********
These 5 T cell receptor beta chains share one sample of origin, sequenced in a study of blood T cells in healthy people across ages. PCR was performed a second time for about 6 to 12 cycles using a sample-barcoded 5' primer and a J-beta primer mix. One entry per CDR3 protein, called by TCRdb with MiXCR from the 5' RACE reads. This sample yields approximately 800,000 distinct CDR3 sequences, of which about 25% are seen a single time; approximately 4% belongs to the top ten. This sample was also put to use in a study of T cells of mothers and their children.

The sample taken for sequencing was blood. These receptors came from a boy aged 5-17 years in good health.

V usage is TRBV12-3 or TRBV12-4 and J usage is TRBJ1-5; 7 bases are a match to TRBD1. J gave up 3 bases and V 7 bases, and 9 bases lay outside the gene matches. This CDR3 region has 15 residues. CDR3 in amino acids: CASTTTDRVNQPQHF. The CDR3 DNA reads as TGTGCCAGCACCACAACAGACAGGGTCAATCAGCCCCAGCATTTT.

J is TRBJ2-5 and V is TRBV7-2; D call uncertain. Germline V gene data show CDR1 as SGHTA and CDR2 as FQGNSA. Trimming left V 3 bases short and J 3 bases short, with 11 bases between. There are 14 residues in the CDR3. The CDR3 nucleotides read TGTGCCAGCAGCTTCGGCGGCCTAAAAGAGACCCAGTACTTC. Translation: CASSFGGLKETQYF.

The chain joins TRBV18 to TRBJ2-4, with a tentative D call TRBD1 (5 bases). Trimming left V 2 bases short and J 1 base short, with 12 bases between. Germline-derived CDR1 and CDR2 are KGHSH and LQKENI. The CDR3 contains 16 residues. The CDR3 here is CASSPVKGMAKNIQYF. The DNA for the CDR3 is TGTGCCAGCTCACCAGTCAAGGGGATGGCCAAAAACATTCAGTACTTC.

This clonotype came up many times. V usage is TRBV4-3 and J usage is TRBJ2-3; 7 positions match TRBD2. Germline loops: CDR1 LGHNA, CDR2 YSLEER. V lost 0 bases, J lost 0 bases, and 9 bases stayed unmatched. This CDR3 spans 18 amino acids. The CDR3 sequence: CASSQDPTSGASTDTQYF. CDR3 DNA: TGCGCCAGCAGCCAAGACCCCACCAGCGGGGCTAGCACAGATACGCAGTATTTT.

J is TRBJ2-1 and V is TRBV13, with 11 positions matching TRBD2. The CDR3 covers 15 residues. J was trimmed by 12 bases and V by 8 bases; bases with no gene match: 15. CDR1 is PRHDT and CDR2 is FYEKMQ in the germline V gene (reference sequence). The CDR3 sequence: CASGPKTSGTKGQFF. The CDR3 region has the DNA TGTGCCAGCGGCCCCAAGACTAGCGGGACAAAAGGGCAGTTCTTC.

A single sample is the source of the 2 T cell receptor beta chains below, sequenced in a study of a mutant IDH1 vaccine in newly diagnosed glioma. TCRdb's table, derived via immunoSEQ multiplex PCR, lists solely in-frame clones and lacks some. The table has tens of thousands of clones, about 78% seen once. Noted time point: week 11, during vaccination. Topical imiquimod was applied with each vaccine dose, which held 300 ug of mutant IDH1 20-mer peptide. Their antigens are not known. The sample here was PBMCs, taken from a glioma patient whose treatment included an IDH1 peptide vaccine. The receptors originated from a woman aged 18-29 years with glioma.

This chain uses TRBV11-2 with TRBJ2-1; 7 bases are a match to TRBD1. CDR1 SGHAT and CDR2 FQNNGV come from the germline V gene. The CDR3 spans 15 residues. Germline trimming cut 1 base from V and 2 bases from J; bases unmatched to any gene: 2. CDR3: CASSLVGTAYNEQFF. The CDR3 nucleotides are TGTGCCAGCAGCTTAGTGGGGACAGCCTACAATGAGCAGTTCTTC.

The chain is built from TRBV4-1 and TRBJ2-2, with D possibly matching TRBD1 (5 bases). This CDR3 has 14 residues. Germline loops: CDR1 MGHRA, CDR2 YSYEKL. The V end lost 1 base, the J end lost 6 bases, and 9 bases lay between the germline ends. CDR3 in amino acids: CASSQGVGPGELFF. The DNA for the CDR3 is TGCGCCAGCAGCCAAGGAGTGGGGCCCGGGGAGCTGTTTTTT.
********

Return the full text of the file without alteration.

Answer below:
These 5 T cell receptor beta chains share one sample of origin, sequenced in a study of blood T cells in healthy people across ages. PCR was performed a second time for about 6 to 12 cycles using a sample-barcoded 5' primer and a J-beta primer mix. One entry per CDR3 protein, called by TCRdb with MiXCR from the 5' RACE reads. This sample yields approximately 800,000 distinct CDR3 sequences, of which about 25% are seen a single time; approximately 4% belongs to the top ten. This sample was also put to use in a study of T cells of mothers and their children.

The sample taken for sequencing was blood. These receptors came from a boy aged 5-17 years in good health.

V usage is TRBV12-3 or TRBV12-4 and J usage is TRBJ1-5; 7 bases are a match to TRBD1. J gave up 3 bases and V 7 bases, and 9 bases lay outside the gene matches. This CDR3 region has 15 residues. CDR3 in amino acids: CASTTTDRVNQPQHF. The CDR3 DNA reads as TGTGCCAGCACCACAACAGACAGGGTCAATCAGCCCCAGCATTTT.

J is TRBJ2-5 and V is TRBV7-2; D call uncertain. Germline V gene data show CDR1 as SGHTA and CDR2 as FQGNSA. Trimming left V 3 bases short and J 3 bases short, with 11 bases between. There are 14 residues in the CDR3. The CDR3 nucleotides read TGTGCCAGCAGCTTCGGCGGCCTAAAAGAGACCCAGTACTTC. Translation: CASSFGGLKETQYF.

The chain joins TRBV18 to TRBJ2-4, with a tentative D call TRBD1 (5 bases). Trimming left V 2 bases short and J 1 base short, with 12 bases between. Germline-derived CDR1 and CDR2 are KGHSH and LQKENI. The CDR3 contains 16 residues. The CDR3 here is CASSPVKGMAKNIQYF. The DNA for the CDR3 is TGTGCCAGCTCACCAGTCAAGGGGATGGCCAAAAACATTCAGTACTTC.

This clonotype came up many times. V usage is TRBV4-3 and J usage is TRBJ2-3; 7 positions match TRBD2. Germline loops: CDR1 LGHNA, CDR2 YSLEER. V lost 0 bases, J lost 0 bases, and 9 bases stayed unmatched. This CDR3 spans 18 amino acids. The CDR3 sequence: CASSQDPTSGASTDTQYF. CDR3 DNA: TGCGCCAGCAGCCAAGACCCCACCAGCGGGGCTAGCACAGATACGCAGTATTTT.

J is TRBJ2-1 and V is TRBV13, with 11 positions matching TRBD2. The CDR3 covers 15 residues. J was trimmed by 12 bases and V by 8 bases; bases with no gene match: 15. CDR1 is PRHDT and CDR2 is FYEKMQ in the germline V gene (reference sequence). The CDR3 sequence: CASGPKTSGTKGQFF. The CDR3 region has the DNA TGTGCCAGCGGCCCCAAGACTAGCGGGACAAAAGGGCAGTTCTTC.

A single sample is the source of the 2 T cell receptor beta chains below, sequenced in a study of a mutant IDH1 vaccine in newly diagnosed glioma. TCRdb's table, derived via immunoSEQ multiplex PCR, lists solely in-frame clones and lacks some. The table has tens of thousands of clones, about 78% seen once. Noted time point: week 11, during vaccination. Topical imiquimod was applied with each vaccine dose, which held 300 ug of mutant IDH1 20-mer peptide. Their antigens are not known. The sample here was PBMCs, taken from a glioma patient whose treatment included an IDH1 peptide vaccine. The receptors originated from a woman aged 18-29 years with glioma.

This chain uses TRBV11-2 with TRBJ2-1; 7 bases are a match to TRBD1. CDR1 SGHAT and CDR2 FQNNGV come from the germline V gene. The CDR3 spans 15 residues. Germline trimming cut 1 base from V and 2 bases from J; bases unmatched to any gene: 2. CDR3: CASSLVGTAYNEQFF. The CDR3 nucleotides are TGTGCCAGCAGCTTAGTGGGGACAGCCTACAATGAGCAGTTCTTC.

The chain is built from TRBV4-1 and TRBJ2-2, with D possibly matching TRBD1 (5 bases). This CDR3 has 14 residues. Germline loops: CDR1 MGHRA, CDR2 YSYEKL. The V end lost 1 base, the J end lost 6 bases, and 9 bases lay between the germline ends. CDR3 in amino acids: CASSQGVGPGELFF. The DNA for the CDR3 is TGCGCCAGCAGCCAAGGAGTGGGGCCCGGGGAGCTGTTTTTT.